Open this publication in new window or tab >>RGB-D datasets for robotic perception in site-specific agricultural operations: a survey
2023 (English)In: Computers and Electronics in Agriculture, ISSN 0168-1699, E-ISSN 1872-7107, Vol. 212, article id 108035Article in journal (Refereed) Published
Abstract [en]

Fusing color (RGB) images and range or depth (D) data in the form of RGB-D or multi-sensory setups is a relatively new but rapidly growing modality for many agricultural tasks. RGB-D data have potential to provide valuable information for many agricultural tasks that rely on perception, but collection of appropriate data and suitable ground truth information can be challenging and labor-intensive, and high-quality publicly available datasets are rare. This paper presents a survey of the existing RGB-D datasets available for agricultural robotics, and summarizes key trends and challenges in this research field. It evaluates the relative advantages of the commonly used sensors, and how the hardware can affect the characteristics of the data collected. It also analyzes the role of RGB-D data in the most common vision-based machine learning tasks applied to agricultural robotic operations: visual recognition, object detection, and semantic segmentation, and compares and contrasts methods that utilize 2-D and 3-D perceptual data.

Place, publisher, year, edition, pages
Elsevier, 2023
Keywords
3D perception, Color point clouds, Datasets, Computer vision, Agricultural robotics
National Category
Computer Vision and Robotics (Autonomous Systems) Robotics
Research subject
Computer Science
Identifiers
urn:nbn:se:umu:diva-213053 (URN)10.1016/j.compag.2023.108035 (DOI)001059437100001 ()2-s2.0-85172469543 (Scopus ID)
Available from: 2023-08-21 Created: 2023-08-21 Last updated: 2023-10-16Bibliographically approved
Gupta, H., Andreasson, H., Lilienthal, A. J. & Kurtser, P. (2023). Robust scan registration for navigation in forest environment using low-resolution LiDAR sensors. Sensors, 23(10), Article ID 4736.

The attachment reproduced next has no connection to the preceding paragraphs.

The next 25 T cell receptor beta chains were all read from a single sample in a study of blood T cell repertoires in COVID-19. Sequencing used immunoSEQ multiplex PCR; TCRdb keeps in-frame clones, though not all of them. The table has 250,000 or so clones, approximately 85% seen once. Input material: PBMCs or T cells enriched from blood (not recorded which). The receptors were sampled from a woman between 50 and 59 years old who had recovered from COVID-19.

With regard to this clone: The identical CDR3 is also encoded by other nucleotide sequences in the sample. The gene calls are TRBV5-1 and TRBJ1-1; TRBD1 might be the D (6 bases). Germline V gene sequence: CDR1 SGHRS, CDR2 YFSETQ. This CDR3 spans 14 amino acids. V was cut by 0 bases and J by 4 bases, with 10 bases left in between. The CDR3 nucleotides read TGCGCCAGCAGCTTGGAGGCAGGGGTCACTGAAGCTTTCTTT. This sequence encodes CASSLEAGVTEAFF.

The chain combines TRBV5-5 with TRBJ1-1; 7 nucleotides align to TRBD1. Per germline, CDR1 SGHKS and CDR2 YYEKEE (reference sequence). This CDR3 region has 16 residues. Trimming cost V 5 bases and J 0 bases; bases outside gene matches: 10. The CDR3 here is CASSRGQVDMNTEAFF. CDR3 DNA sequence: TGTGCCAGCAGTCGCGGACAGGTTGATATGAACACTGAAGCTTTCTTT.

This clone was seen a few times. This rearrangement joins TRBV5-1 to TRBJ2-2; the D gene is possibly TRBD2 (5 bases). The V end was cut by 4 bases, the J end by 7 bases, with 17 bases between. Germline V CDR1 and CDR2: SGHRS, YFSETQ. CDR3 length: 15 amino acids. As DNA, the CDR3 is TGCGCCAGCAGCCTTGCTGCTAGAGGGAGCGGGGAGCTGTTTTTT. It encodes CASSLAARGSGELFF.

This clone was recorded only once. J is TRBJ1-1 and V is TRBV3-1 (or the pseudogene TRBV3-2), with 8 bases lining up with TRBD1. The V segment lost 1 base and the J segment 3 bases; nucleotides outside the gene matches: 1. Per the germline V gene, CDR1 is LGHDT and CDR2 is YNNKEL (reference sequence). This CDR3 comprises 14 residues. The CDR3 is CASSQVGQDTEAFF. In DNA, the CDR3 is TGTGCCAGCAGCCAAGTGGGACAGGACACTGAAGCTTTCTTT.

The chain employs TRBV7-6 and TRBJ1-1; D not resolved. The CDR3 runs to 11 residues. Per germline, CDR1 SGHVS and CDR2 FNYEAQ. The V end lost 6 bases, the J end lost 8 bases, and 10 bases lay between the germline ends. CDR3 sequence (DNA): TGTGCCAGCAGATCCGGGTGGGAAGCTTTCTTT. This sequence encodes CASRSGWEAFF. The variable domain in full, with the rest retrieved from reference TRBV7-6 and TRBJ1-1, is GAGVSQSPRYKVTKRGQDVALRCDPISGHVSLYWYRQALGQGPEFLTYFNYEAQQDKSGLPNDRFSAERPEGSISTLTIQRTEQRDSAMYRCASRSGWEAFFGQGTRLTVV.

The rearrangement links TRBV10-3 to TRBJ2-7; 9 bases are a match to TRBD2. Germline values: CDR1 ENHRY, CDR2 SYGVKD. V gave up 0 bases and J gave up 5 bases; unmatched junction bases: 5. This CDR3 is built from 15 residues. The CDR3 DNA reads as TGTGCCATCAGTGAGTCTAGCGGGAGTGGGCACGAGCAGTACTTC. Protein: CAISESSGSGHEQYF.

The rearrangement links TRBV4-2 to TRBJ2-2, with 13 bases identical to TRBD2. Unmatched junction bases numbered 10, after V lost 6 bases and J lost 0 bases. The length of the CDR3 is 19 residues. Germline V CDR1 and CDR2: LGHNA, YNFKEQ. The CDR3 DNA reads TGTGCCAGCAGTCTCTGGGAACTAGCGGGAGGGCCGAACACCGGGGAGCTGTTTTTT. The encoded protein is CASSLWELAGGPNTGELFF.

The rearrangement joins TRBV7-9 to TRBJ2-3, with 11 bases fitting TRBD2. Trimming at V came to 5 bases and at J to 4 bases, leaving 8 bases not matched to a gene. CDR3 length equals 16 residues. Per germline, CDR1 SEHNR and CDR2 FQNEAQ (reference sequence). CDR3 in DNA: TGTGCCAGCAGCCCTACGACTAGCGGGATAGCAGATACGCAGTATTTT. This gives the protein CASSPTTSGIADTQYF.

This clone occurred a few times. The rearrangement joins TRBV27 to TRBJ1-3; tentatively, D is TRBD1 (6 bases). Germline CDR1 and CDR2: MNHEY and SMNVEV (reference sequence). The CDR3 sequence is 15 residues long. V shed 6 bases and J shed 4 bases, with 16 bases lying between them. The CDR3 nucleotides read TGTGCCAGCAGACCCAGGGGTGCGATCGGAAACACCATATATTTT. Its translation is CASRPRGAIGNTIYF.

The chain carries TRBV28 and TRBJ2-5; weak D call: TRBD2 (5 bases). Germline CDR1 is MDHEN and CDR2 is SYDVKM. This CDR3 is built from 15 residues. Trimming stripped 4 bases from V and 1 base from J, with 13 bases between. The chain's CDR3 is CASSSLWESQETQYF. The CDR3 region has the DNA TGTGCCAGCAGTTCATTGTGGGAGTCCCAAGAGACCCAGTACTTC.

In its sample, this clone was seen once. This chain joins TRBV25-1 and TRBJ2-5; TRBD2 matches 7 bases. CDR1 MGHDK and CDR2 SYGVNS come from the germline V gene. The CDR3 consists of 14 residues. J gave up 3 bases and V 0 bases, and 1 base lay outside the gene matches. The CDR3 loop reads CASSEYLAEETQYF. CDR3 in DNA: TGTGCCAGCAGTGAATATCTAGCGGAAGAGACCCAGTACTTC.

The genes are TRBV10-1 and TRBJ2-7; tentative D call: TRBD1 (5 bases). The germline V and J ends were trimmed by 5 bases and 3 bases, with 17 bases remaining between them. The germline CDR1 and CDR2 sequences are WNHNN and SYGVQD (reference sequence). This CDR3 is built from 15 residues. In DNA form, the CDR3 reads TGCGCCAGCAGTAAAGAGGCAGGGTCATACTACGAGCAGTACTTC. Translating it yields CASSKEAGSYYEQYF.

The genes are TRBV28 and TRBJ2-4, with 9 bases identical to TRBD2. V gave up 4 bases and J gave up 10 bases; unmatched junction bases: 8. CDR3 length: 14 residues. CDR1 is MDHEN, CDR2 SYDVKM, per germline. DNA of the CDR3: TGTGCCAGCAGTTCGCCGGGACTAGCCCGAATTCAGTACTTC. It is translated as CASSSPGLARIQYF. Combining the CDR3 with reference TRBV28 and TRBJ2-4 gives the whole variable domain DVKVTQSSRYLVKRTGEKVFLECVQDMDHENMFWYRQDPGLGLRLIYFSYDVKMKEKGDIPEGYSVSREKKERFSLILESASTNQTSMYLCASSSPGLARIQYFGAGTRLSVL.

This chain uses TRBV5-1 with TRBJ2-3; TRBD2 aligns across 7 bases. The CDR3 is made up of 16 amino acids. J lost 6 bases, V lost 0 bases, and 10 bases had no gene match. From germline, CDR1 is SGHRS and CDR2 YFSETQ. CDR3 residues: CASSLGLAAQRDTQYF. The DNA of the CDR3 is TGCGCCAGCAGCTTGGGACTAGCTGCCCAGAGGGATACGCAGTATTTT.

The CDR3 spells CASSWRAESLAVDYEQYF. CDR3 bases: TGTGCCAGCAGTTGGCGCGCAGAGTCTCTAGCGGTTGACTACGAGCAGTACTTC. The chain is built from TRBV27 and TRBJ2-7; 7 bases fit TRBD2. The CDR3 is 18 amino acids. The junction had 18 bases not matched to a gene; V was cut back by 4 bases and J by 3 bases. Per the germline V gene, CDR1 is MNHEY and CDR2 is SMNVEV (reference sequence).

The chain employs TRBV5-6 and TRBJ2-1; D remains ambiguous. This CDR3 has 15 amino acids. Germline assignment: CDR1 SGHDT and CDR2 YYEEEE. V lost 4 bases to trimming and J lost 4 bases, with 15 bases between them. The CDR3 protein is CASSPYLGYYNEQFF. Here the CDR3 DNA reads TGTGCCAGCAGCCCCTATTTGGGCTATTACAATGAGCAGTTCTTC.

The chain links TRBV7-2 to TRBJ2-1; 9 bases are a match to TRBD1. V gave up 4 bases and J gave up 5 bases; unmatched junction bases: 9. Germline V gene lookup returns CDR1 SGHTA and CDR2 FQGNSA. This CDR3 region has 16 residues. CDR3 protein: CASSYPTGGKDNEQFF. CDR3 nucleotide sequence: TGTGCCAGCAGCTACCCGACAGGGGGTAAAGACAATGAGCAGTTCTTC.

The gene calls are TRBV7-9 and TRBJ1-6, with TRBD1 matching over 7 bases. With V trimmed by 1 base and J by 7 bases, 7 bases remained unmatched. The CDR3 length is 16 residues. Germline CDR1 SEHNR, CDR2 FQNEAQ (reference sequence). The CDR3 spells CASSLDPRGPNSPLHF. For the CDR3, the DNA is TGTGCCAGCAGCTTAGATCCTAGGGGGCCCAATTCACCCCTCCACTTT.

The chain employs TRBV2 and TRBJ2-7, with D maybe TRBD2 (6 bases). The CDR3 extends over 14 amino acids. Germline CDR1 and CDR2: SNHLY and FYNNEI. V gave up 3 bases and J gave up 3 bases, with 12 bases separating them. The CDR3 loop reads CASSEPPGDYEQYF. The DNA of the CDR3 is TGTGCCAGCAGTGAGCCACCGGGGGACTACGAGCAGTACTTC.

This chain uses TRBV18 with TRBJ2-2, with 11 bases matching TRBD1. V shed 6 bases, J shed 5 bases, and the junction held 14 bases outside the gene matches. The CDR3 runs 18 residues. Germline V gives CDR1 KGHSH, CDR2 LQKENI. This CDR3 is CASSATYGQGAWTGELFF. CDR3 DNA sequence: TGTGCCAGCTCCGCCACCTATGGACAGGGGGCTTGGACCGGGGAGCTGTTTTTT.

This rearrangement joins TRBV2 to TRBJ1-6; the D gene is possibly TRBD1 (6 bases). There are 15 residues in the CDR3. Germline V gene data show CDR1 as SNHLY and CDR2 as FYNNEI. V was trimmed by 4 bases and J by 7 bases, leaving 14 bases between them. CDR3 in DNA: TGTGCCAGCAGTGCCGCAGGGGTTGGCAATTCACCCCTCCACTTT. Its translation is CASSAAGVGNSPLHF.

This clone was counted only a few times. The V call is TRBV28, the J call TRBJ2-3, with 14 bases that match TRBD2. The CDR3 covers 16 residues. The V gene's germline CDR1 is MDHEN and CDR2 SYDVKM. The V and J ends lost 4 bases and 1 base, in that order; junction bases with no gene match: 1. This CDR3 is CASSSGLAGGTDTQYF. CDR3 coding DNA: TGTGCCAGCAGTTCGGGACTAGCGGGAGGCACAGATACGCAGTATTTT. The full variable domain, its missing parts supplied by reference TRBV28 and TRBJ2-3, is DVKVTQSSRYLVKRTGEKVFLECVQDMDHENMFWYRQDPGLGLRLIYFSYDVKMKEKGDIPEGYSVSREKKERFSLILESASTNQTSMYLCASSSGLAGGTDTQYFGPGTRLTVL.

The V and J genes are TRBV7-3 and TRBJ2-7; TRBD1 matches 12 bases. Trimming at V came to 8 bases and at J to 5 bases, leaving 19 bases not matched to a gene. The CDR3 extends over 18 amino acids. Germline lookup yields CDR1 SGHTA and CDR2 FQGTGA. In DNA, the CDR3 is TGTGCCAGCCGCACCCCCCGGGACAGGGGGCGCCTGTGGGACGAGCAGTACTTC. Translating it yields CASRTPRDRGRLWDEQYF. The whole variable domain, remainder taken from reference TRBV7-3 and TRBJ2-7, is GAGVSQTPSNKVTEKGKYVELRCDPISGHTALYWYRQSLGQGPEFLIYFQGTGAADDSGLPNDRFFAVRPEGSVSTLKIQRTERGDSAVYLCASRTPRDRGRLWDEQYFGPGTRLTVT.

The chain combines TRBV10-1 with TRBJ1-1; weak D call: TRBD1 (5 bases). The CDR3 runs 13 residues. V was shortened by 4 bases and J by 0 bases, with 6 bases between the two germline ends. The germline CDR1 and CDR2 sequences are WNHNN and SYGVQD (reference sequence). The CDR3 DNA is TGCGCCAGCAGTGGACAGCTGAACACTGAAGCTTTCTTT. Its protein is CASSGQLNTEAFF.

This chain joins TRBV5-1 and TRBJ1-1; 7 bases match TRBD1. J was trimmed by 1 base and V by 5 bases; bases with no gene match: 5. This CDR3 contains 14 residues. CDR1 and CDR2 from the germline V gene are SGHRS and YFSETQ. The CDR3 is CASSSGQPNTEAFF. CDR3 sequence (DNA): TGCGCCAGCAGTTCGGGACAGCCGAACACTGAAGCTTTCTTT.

Open this publication in new window or tab >>Robust scan registration for navigation in forest environment using low-resolution LiDAR sensors
2023 (English)In: Sensors, E-ISSN 1424-8220, Vol. 23, no 10, article id 4736Article in journal (Refereed) Published
Abstract [en]

Automated forest machines are becoming important due to human operators’ complex and dangerous working conditions, leading to a labor shortage. This study proposes a new method for robust SLAM and tree mapping using low-resolution LiDAR sensors in forestry conditions. Our method relies on tree detection to perform scan registration and pose correction using only low-resolution LiDAR sensors (16Ch, 32Ch) or narrow field of view Solid State LiDARs without additional sensory modalities like GPS or IMU. We evaluate our approach on three datasets, including two private and one public dataset, and demonstrate improved navigation accuracy, scan registration, tree localization, and tree diameter estimation compared to current approaches in forestry machine automation. Our results show that the proposed method yields robust scan registration using detected trees, outperforming generalized feature-based registration algorithms like Fast Point Feature Histogram, with an above 3 m reduction in RMSE for the 16Chanel LiDAR sensor. For Solid-State LiDAR the algorithm achieves a similar RMSE of 3.7 m. Additionally, our adaptive pre-processing and heuristic approach to tree detection increased the number of detected trees by 13% compared to the current approach of using fixed radius search parameters for pre-processing. Our automated tree trunk diameter estimation method yields a mean absolute error of 4.3 cm (RSME = 6.5 cm) for the local map and complete trajectory maps.